• Pistachio: This is truly a premium flavor in both taste and cost. Todd explained how they use real pistachios to make this flavor. Do you realize how many pistachios it must take to crush and churn into gelato? It’s alot. This would be the bang-for-your-buck gelato and irresistible for pistachio lovers. It’s very concentrated in pistachio flavor, obviously, which can be a bit much if you order more than one scoop.
  • NSA Strawberry: Holy heck, I didn’t know that strawberry could be so concentrated in gelato. That one spoonful was bursting of complete strawberry. Perfect if you’re looking for something fruity.
  • Almond: I really love this. You could taste hints of almond here and there, but it wasn’t overly powering. I thought of this as a “neutral” gelato, one that you could order with a stronger gelato to balance the flavors out.
  • Peanut butter chocolate chip: Think Reeses + Peanut butter = Peanut butter heaven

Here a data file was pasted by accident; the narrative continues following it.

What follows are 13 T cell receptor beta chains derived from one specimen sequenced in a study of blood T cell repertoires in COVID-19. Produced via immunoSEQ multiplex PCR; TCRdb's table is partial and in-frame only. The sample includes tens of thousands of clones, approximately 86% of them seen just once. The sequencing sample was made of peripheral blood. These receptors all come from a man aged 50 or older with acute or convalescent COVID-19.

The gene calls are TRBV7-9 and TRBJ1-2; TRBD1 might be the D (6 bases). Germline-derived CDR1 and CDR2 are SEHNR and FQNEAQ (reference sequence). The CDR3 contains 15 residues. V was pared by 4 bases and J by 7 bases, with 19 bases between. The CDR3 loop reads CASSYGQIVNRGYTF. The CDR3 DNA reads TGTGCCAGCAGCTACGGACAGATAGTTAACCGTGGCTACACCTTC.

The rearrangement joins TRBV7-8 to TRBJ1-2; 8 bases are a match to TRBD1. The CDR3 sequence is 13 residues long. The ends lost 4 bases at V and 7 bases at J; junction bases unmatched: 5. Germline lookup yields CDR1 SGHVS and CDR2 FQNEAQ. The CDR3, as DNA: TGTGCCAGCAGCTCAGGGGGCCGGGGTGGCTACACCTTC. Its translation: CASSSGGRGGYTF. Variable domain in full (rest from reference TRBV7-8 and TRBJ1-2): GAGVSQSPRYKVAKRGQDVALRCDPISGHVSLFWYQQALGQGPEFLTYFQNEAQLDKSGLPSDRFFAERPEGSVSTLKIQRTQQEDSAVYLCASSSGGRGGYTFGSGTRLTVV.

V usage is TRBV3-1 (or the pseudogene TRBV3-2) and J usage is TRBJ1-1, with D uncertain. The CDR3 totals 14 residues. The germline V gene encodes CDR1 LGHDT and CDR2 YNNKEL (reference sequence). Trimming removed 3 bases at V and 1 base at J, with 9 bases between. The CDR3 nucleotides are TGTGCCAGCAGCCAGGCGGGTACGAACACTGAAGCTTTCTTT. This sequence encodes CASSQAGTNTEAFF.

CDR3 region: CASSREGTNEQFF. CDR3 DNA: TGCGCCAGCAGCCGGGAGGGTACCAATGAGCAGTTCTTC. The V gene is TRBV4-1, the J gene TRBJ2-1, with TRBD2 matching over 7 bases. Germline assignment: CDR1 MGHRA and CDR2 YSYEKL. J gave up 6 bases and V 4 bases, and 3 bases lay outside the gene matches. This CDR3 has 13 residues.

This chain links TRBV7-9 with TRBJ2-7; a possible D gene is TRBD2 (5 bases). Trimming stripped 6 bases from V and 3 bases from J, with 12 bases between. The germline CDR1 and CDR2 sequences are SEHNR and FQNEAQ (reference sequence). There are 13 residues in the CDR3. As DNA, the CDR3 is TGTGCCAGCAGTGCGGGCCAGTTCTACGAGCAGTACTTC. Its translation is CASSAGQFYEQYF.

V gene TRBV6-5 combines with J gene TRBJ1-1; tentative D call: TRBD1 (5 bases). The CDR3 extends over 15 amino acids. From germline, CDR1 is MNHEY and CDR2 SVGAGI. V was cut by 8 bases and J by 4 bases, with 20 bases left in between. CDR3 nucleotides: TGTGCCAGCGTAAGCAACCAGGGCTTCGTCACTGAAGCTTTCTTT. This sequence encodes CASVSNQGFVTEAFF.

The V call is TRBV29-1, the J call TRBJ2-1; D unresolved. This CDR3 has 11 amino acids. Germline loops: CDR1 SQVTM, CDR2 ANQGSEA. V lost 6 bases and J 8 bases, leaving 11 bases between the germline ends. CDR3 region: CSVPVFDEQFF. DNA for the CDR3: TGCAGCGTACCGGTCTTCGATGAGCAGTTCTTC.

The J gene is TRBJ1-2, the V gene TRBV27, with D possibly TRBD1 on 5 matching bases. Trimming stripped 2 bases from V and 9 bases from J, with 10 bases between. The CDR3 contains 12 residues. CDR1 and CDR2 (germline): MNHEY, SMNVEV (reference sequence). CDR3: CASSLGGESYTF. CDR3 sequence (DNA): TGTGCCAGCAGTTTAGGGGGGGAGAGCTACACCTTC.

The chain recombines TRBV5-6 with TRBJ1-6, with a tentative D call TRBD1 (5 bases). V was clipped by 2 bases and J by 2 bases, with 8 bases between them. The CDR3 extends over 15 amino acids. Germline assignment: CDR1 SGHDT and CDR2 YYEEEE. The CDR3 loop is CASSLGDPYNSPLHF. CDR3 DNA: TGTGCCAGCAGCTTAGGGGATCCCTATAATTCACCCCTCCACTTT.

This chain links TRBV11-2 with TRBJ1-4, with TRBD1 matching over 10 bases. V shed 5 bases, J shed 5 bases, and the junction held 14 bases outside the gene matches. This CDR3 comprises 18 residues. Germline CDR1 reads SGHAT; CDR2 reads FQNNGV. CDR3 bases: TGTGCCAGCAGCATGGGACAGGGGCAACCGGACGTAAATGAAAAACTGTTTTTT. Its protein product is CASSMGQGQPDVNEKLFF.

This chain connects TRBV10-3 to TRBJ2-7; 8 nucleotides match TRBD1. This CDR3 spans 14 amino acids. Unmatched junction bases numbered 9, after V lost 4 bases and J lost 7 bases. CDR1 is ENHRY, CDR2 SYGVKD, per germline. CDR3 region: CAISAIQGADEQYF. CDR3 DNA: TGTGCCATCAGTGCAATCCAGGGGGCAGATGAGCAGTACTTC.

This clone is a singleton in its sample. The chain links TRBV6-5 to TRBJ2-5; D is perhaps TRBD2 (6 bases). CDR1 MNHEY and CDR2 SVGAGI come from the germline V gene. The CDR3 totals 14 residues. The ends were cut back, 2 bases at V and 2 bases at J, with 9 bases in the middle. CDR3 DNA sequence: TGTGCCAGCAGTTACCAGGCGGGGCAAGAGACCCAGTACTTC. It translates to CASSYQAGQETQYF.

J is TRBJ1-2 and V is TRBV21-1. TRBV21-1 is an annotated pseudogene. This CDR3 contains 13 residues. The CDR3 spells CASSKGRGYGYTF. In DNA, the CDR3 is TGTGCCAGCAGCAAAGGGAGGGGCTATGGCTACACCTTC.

• Espresso: Really, really strong in espresso flavor, almost to the point of bitterness. But it’s great, even if you’re just into coffee and I suppose a better alternative if you’re watching your sugar intake.
  • Coconut: This was one of my least favorite, but that’s because I’m not the biggest fan of coconut. It did remind me of that brief moment when you taste pure coconut in pina colada.
  • Mango: A bit creamier than I had expected, but in a good way. Like all the other fruit flavors, the mango is really concentrated. Don’t expect your usual sorbet mango, which is usually loaded with sugar. This is smooth and silky, almost like mango lassi.


Okay, I’m positive that I had more flavors to test, but… I honestly can’t remember. I just remember them all being super delicious and having such a difficult time to decide. That’s when you know that life is good.